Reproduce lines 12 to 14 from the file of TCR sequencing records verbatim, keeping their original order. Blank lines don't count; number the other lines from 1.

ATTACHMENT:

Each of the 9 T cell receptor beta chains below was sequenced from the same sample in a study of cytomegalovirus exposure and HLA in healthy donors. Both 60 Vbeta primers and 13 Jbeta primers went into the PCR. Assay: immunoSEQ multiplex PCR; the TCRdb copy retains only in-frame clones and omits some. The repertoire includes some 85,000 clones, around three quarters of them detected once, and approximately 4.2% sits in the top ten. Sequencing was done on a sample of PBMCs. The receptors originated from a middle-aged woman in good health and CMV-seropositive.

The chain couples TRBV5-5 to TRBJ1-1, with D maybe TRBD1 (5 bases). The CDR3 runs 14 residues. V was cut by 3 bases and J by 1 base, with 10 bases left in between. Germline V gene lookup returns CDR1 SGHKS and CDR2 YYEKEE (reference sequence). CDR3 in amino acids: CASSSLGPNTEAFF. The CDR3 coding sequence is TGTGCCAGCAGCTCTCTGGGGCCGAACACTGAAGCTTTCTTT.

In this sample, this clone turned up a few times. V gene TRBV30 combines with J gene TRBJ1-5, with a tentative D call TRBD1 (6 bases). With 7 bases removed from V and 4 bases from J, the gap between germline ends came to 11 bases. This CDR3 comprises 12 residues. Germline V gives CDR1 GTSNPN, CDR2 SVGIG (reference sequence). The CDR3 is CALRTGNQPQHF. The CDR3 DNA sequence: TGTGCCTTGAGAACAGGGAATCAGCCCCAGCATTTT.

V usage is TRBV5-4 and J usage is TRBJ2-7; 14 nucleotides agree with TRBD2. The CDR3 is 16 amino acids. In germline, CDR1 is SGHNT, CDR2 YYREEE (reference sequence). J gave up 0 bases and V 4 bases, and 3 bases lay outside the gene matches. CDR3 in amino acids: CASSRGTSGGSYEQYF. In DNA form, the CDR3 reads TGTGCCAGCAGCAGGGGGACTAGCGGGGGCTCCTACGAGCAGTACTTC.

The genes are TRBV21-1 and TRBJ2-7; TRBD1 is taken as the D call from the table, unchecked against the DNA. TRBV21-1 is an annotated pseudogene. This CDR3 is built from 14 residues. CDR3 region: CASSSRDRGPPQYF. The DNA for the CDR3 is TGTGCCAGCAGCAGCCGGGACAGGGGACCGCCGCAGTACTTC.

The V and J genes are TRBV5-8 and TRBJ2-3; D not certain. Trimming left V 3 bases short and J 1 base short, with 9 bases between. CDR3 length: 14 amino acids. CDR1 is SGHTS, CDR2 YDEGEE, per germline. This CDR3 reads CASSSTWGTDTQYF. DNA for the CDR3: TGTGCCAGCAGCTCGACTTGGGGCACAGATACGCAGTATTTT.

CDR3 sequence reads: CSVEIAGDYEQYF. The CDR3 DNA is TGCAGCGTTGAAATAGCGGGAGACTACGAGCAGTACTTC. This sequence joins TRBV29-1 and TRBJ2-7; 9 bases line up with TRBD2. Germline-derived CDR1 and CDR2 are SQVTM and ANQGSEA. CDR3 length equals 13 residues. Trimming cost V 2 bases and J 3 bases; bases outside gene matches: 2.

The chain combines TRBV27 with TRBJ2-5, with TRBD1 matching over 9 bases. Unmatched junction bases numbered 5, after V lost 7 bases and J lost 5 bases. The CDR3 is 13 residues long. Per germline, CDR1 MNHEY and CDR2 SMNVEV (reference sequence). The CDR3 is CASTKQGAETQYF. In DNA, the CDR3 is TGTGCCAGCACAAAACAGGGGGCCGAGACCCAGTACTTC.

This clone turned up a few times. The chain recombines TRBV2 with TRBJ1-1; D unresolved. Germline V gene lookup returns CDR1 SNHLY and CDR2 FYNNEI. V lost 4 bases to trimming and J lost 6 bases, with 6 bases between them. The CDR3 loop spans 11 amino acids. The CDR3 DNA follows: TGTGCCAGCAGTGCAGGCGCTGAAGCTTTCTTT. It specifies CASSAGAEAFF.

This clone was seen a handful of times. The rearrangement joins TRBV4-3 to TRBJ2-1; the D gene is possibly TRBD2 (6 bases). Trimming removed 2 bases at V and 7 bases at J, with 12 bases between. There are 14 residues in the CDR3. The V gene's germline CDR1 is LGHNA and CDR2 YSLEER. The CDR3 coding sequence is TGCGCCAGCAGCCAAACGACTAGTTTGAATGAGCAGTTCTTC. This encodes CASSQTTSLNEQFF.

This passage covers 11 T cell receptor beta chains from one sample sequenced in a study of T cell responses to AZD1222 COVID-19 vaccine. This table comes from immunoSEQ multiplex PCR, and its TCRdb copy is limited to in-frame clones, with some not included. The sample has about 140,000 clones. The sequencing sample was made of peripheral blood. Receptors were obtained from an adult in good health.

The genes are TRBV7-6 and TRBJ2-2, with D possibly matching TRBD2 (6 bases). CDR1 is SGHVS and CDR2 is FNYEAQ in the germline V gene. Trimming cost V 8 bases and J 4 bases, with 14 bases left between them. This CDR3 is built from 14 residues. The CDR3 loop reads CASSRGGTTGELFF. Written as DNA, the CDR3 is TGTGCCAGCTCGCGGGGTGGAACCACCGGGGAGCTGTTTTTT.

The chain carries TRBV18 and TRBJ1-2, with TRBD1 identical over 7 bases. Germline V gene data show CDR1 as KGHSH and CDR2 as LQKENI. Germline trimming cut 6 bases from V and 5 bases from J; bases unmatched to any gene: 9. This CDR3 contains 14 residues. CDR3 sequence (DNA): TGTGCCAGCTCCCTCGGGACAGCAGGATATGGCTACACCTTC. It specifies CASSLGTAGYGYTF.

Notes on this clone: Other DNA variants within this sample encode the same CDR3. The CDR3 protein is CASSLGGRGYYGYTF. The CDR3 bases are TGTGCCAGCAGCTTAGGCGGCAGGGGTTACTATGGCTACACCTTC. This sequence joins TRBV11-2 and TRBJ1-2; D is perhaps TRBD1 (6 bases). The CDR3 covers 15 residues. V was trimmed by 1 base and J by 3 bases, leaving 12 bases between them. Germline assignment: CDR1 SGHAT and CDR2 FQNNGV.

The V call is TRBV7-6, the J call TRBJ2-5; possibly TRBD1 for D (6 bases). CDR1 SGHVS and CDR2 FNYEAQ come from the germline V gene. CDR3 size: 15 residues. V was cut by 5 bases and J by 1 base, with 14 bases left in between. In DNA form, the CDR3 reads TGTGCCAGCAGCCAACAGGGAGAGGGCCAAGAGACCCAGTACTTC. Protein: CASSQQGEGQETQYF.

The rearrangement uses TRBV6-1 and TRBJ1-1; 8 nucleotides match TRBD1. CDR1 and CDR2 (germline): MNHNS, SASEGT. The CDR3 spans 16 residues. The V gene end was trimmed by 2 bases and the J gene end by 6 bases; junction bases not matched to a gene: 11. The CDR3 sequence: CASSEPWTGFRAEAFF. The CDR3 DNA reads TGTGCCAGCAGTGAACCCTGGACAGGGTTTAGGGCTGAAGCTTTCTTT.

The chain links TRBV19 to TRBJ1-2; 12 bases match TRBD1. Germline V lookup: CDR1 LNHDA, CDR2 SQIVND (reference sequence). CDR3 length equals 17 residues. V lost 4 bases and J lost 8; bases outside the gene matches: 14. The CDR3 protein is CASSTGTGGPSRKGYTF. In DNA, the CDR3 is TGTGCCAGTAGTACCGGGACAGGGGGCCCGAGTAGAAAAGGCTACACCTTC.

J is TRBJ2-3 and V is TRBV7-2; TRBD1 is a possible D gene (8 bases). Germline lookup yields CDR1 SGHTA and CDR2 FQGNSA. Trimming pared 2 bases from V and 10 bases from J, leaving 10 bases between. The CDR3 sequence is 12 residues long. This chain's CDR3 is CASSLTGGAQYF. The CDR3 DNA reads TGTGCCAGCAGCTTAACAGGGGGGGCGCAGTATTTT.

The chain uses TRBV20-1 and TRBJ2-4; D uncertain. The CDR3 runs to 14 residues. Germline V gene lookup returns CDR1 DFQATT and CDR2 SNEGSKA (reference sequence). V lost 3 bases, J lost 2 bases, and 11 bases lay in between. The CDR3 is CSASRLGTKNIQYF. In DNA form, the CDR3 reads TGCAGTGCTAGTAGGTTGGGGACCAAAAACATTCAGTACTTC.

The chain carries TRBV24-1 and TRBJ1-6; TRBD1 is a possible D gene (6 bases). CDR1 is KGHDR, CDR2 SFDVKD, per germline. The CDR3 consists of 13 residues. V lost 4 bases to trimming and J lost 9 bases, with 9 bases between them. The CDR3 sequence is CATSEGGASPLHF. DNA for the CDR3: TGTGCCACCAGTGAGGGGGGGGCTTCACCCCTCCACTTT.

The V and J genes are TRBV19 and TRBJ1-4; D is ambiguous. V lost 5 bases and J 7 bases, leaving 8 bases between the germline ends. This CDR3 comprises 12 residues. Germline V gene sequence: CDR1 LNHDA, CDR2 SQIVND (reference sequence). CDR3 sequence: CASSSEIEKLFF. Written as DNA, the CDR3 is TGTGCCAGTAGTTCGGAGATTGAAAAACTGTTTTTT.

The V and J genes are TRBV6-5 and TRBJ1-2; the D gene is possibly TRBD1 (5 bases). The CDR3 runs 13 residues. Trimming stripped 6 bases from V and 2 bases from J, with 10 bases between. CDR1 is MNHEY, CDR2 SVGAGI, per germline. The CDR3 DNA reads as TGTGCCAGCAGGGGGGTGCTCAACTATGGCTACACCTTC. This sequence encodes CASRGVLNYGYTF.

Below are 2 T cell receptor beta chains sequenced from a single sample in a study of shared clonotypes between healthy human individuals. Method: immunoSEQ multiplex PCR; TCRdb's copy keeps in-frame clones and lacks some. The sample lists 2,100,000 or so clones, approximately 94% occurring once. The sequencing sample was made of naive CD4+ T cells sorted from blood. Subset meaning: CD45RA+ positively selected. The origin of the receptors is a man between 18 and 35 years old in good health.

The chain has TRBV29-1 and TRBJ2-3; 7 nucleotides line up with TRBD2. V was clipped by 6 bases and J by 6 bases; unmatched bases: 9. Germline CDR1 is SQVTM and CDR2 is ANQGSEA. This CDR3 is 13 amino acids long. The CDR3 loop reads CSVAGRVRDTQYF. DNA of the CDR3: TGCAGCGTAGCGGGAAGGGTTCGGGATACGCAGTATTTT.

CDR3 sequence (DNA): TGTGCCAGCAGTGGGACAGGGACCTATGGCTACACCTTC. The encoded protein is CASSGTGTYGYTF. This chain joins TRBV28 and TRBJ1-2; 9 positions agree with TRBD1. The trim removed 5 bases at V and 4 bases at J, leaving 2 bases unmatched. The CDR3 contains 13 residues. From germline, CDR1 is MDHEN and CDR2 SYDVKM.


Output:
The genes are TRBV7-6 and TRBJ2-2, with D possibly matching TRBD2 (6 bases). CDR1 is SGHVS and CDR2 is FNYEAQ in the germline V gene. Trimming cost V 8 bases and J 4 bases, with 14 bases left between them. This CDR3 is built from 14 residues. The CDR3 loop reads CASSRGGTTGELFF. Written as DNA, the CDR3 is TGTGCCAGCTCGCGGGGTGGAACCACCGGGGAGCTGTTTTTT.

The chain carries TRBV18 and TRBJ1-2, with TRBD1 identical over 7 bases. Germline V gene data show CDR1 as KGHSH and CDR2 as LQKENI. Germline trimming cut 6 bases from V and 5 bases from J; bases unmatched to any gene: 9. This CDR3 contains 14 residues. CDR3 sequence (DNA): TGTGCCAGCTCCCTCGGGACAGCAGGATATGGCTACACCTTC. It specifies CASSLGTAGYGYTF.

Notes on this clone: Other DNA variants within this sample encode the same CDR3. The CDR3 protein is CASSLGGRGYYGYTF. The CDR3 bases are TGTGCCAGCAGCTTAGGCGGCAGGGGTTACTATGGCTACACCTTC. This sequence joins TRBV11-2 and TRBJ1-2; D is perhaps TRBD1 (6 bases). The CDR3 covers 15 residues. V was trimmed by 1 base and J by 3 bases, leaving 12 bases between them. Germline assignment: CDR1 SGHAT and CDR2 FQNNGV.